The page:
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FUNERAL OF fR BULKELEYj HUGHES,…

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TENTANT-RIGHT IN GAME. ia*

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TENTANT-RIGHT IN GAME. ia* At the Welshpool (Montgomeryshire) Couvty Court last week an action wtis brought before Mr Homersham Cox, the judge, by John Higgins, the tenant of a farm under the Earl of Powis, to recove-, .£10 from John Edwards and Thomas Jones, the one a night watcher and the other a gamekeeper in the service of the Earl of Powis, fur having pntered upon his land, assaulting him, and takirg from hiin a hare and ether aticlea, Ins property, on February 16th. Mr Mav,rice.Tone^, who appeared for the piam- ti £ E, in opening the case, said he thought it would be sufficient to say that a tenant under t:;<; Ground Game Act of 1880 had an inseparable or c'neurrcnt light of taking g'ound game on the land he occupied, unless the land'or-i could that there were circumstances excluding him from t'ie beriefit of the act. Evidence on both sides having been heard, Mr Edward Powell, for the defence, contended that under the Ground Game Act the occupier was not entitled to the l eneSt of the act until the determi: a tion of any contract or lease by which such right waa vested in any othti than the occupitr. A tenancy from year to year, as that one or it will might, however, be terminable as if notice were given at thepassicg of that act. Mr Powell contended that as the act passed on Sept mber 7th, 1883, the tenancy could not terminate until the Lady-day after September, 1831. The court would agree that the Gound Game Act did not apply. TiKthe absence of an agreement as to the t»ame, Mr Powell coDteudei that the conduct o? the plaintiff proved that he did not consider him- self entitled to the game. Having been a tenant on the estate for fifteen years, he had not, until the passing of the Ground Game Act, exercised the right he then set up to the game, His honour, in giving judgment, said the case was perfectly clear. The defendants had no more right than he had to take the hare, and it WAS time that gamekeepers throughout, England should know that they were not to take the law into their own hands. He had decided iu Yorkshire, in Lincolnshire, and all over Eghud, that a game- keeper should rot take the property of another, but if they chose they might prosecute. As loiig as he sat as a judge he would do all he could to discourage gamekeepers from taking the law into their own hands. He had no sympathy with poachers, but the bloodshed and ill will that existed in this country arose mainly from game- keepers taking the 1 iw into their own hands. In- stead of prosecutiug the plaintiff, the defendants struggled with him, and it was not denied that the assault took place. There was no evidence of the game beii»g reserv d. The man took the farm, and not a word was said about game. The fact that he had not taken the game all the time he had been there only amo ft -ed to a neglect of the exercise of his rigiit. Even supposing he had no right to the game, the defendants should have brought an action against him, and not, as thoy did, have taken the hare from him by force. Judgment would be for the full amount, with costs.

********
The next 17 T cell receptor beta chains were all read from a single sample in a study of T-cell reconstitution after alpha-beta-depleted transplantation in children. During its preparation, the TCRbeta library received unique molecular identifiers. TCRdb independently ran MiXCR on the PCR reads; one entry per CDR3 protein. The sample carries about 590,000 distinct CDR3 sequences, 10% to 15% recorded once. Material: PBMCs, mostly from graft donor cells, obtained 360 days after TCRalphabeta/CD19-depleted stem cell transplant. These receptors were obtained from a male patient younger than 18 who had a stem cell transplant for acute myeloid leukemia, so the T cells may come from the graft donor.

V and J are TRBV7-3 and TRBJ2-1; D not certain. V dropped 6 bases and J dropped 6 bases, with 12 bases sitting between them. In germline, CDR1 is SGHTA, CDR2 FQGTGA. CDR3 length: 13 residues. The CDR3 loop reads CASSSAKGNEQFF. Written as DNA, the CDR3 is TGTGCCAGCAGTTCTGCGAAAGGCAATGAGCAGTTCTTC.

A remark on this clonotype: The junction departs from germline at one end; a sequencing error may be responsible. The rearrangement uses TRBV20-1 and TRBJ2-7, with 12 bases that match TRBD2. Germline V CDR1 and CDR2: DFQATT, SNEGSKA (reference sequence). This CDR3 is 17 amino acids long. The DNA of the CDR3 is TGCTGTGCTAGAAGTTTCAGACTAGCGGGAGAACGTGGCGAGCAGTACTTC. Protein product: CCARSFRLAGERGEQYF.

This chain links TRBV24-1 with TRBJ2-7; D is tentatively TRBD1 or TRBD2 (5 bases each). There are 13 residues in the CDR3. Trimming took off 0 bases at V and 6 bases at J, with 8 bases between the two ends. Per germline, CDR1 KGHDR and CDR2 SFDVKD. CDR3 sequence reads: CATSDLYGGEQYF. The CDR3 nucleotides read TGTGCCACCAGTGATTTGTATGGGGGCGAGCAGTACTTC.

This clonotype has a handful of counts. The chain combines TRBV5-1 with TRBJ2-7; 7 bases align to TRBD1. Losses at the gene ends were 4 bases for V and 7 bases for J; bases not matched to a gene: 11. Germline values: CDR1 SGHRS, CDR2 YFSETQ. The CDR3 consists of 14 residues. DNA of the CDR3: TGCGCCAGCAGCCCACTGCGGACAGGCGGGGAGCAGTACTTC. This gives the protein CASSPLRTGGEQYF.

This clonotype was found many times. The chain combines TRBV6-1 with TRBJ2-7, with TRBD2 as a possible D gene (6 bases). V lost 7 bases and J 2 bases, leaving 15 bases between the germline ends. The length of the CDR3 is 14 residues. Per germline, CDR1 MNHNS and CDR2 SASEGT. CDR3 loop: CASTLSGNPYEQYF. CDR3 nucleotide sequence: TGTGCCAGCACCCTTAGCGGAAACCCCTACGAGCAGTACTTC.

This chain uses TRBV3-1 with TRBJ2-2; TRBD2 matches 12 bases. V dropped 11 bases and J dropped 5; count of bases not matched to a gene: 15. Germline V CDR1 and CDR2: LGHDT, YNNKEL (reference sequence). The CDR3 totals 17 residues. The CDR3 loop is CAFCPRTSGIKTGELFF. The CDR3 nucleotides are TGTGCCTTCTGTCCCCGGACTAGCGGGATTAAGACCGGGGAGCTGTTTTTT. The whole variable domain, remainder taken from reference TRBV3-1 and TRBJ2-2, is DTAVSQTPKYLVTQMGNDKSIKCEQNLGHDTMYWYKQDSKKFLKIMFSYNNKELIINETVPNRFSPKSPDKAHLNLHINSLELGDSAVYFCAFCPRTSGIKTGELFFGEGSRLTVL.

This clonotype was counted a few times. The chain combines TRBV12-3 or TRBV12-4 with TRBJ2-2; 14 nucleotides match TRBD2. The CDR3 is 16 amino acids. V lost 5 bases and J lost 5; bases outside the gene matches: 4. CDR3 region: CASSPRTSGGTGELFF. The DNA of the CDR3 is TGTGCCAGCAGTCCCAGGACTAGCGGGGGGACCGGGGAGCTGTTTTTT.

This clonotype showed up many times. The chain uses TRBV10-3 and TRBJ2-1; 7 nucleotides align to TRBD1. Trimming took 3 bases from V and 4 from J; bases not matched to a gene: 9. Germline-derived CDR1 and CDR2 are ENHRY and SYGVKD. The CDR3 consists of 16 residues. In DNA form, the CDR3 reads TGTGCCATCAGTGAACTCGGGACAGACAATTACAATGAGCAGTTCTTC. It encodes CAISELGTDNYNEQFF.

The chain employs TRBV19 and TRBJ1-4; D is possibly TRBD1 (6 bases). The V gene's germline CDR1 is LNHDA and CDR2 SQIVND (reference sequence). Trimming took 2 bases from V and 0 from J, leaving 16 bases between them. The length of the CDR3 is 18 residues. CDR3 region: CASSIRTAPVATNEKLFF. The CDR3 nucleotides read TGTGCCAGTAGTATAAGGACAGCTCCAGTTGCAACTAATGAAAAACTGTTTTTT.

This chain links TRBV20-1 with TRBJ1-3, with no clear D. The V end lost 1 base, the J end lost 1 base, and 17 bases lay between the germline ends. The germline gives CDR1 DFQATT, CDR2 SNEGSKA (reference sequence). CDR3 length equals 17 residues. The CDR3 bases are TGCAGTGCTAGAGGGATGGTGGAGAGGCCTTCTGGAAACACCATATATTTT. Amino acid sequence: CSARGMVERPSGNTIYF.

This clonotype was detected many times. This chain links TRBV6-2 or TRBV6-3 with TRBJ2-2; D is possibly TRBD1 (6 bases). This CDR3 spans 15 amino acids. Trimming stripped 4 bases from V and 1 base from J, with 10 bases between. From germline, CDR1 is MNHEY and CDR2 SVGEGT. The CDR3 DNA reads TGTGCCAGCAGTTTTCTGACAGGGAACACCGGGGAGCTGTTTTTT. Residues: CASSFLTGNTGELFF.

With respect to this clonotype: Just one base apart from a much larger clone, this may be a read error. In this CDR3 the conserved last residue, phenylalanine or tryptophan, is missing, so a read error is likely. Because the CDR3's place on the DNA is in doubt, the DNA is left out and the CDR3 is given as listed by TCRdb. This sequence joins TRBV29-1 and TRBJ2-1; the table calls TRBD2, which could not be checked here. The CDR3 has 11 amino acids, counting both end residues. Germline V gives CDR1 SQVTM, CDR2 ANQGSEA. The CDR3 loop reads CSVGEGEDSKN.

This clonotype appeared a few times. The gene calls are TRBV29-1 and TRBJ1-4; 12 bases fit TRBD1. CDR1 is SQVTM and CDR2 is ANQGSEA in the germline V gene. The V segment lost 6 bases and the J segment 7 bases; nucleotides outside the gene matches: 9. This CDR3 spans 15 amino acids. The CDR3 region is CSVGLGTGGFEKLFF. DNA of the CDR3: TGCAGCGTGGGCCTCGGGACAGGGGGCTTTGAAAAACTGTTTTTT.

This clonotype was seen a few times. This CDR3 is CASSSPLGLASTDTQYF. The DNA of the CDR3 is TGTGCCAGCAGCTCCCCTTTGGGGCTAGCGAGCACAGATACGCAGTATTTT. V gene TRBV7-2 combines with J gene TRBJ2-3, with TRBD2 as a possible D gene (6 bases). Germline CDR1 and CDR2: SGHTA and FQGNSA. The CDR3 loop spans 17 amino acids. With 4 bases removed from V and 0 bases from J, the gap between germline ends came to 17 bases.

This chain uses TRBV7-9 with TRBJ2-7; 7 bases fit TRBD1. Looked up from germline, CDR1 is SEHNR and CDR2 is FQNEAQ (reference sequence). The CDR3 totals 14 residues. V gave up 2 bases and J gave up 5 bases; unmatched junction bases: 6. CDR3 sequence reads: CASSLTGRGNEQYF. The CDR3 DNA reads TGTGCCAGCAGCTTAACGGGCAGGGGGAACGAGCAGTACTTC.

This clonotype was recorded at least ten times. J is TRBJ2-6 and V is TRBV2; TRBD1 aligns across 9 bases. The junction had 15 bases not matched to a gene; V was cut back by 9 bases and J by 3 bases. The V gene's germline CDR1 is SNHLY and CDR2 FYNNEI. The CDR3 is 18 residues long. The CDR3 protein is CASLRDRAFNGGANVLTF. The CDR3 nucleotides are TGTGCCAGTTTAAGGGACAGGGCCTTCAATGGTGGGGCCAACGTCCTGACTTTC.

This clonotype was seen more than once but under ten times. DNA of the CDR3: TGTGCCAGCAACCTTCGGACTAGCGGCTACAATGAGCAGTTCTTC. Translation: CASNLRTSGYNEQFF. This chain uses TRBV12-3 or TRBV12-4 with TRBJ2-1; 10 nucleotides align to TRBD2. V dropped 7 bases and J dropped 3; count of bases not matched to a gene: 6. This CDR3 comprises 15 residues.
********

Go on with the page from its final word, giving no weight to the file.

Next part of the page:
FUNERAL SERMONS AT ROCK FERRY-

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